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My teacher Kirsi of Mat-1.3000 in Aalto University stated 17 symmetry classes for planes and 14 for spherical things (some lecture slides here). She used Conway Thurston's notation to classify symmetries. Now what is the amount of symmetry classes with cylinders or what about torus or other shapes? General topological idea?

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I am trying to find out some literature to understand this topic deeper about orbifold notation and the classes. My goal is to learn this by classifying everyday things such as tires with repeating patterns. References welcome.

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First of all, a small correction: it's Conway-Thurston notation, named after two separate people: John Horton Conway and William Thurston. Secondly, their notation (in terms of point symmetries) actually handles the cylinder, in the form of frieze patterns: these are essentially just 'infinite unrollings' of a cylinder. As for the torus, that's also handled — all of the symmetries of the plane are (essentially) symmetries of a torus! This is the case because the plane is the unrolling of a torus in the same way as the infinite strip is the unrolling of a cylinder. (This theorem — the idea that every symmetry pattern of the plane has a rectangular 'fundamental region' that can be used to reproduce the pattern — is a nontrivial one in its own right.)

Incidentally, I'm considering the torus here as an abstract entity, that is, a fundamentally flat surface that happens to be periodically symmetric in both directions; if you're referring to a physical torus then the possible symmetries are much smaller, because the group of motions that map the torus onto itself is much smaller - it consists of only rotations about the torus's central axis and certain reflections and 'flips' about planes or lines through the origin, and all of these are easily classified as subgroups of the sphere's symmetry groups (they amount to the various 'N' symmetries of the sphere, I believe).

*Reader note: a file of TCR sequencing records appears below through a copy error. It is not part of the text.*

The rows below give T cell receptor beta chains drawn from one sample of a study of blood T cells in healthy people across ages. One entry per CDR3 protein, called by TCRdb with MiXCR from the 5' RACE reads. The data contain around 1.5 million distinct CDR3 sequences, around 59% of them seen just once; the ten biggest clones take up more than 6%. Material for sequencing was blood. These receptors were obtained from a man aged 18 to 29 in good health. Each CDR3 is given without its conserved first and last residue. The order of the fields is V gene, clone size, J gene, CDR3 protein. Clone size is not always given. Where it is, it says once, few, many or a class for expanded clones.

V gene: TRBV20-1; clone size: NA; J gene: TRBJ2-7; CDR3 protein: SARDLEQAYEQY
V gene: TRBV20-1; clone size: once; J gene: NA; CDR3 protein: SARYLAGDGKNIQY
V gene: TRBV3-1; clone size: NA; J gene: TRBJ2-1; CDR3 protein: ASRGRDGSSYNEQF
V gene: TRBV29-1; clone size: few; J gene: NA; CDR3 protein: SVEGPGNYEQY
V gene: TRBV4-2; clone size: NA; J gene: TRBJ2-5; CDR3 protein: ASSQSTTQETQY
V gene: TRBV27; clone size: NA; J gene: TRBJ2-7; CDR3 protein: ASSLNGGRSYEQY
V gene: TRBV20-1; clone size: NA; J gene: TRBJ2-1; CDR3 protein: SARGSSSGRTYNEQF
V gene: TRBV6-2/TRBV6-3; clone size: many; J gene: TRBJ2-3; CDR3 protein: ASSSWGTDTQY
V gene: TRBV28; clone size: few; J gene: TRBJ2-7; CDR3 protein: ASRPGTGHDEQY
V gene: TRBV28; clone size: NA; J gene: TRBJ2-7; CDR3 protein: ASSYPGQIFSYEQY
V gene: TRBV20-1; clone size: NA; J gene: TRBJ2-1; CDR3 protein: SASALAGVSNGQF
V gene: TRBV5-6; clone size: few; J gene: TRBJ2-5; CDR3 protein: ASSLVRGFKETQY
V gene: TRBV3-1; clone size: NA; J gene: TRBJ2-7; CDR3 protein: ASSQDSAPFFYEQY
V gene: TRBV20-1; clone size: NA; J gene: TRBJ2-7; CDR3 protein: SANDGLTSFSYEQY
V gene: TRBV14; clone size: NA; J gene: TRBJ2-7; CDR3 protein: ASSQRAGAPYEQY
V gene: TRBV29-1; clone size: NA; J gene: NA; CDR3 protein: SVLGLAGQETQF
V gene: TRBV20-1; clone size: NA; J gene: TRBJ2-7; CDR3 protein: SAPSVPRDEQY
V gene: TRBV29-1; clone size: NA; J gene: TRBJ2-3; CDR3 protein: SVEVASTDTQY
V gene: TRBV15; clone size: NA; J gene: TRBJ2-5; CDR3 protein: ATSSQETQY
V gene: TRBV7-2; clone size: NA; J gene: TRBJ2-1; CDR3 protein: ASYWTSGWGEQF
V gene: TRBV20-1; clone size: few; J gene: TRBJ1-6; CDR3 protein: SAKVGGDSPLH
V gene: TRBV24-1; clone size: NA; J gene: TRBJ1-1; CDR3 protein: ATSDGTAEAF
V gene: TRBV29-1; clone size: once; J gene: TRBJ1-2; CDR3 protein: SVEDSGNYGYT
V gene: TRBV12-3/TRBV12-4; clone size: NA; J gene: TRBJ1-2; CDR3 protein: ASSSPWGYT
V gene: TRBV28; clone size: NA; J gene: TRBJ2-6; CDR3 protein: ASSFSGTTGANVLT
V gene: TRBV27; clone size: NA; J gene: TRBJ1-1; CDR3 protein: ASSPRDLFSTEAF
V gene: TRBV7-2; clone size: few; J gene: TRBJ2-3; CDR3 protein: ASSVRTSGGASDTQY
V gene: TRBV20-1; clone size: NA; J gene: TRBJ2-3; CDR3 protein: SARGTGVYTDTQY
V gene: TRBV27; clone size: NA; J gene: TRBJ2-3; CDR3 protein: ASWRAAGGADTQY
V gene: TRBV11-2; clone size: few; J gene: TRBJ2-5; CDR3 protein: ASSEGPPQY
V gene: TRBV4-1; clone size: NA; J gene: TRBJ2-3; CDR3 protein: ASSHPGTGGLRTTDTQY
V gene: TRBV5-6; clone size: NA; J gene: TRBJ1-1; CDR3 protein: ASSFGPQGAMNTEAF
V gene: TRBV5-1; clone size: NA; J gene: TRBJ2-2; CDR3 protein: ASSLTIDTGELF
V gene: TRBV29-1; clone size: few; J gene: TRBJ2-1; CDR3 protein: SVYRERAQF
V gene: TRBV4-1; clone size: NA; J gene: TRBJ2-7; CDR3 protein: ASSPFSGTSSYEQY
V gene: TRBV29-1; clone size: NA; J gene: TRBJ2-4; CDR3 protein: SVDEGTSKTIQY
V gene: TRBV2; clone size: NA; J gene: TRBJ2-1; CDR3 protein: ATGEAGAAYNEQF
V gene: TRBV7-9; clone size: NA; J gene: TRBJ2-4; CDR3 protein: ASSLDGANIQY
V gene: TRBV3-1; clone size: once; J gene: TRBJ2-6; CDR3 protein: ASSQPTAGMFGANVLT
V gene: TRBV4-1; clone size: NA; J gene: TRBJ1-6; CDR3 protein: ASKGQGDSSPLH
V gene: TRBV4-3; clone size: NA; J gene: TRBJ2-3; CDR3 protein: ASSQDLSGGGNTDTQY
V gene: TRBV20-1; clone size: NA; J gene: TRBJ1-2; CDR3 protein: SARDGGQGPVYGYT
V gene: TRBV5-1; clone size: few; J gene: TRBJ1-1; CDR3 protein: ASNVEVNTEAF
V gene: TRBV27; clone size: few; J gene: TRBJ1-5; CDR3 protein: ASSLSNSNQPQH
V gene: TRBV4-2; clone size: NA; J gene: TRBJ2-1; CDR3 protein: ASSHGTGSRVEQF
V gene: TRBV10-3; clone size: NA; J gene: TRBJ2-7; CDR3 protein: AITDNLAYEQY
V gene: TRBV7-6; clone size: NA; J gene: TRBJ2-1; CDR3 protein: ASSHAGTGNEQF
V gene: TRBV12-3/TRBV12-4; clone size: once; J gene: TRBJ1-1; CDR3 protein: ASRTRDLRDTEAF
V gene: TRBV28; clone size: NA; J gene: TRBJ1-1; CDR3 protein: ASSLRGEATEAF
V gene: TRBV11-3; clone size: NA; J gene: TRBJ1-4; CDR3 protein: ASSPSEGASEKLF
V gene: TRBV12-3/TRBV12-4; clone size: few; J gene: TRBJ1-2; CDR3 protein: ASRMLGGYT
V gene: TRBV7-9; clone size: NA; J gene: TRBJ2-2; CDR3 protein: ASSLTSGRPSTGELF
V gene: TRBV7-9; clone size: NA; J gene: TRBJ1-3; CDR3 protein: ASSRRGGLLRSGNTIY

If you're interested in more details, both about the notation and about the classification of patterns, you can't do any better than the recent amazing book on the subject, The Symmetries of Things. I don't want to give a full review here, but my guess is that you'll find both material you can understand and even more material the book will make you want to understand; it is IMHO the perfect introduction to the subject, an instant classic.

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I cannot fully understand how torus could be a subgroup of sphere: you could tie the inside so that it looks like a sphere but it is still a torus -- it still has a hole while sphere not. Thank you for the book recommendation +1, trying to get my hands to it before further ado :) –  hhh Feb 9 '13 at 0:51
    
@hhh The simplest way to see it might be this: consider all of the isometries - rigid motions of space - that leave the torus invariant (that is to say, that keep the surface of the torus occupying exactly the same space that it was initially); can you see why all of these would also leave a sphere centered at the torus's center invariant? –  Steven Stadnicki Feb 9 '13 at 0:56
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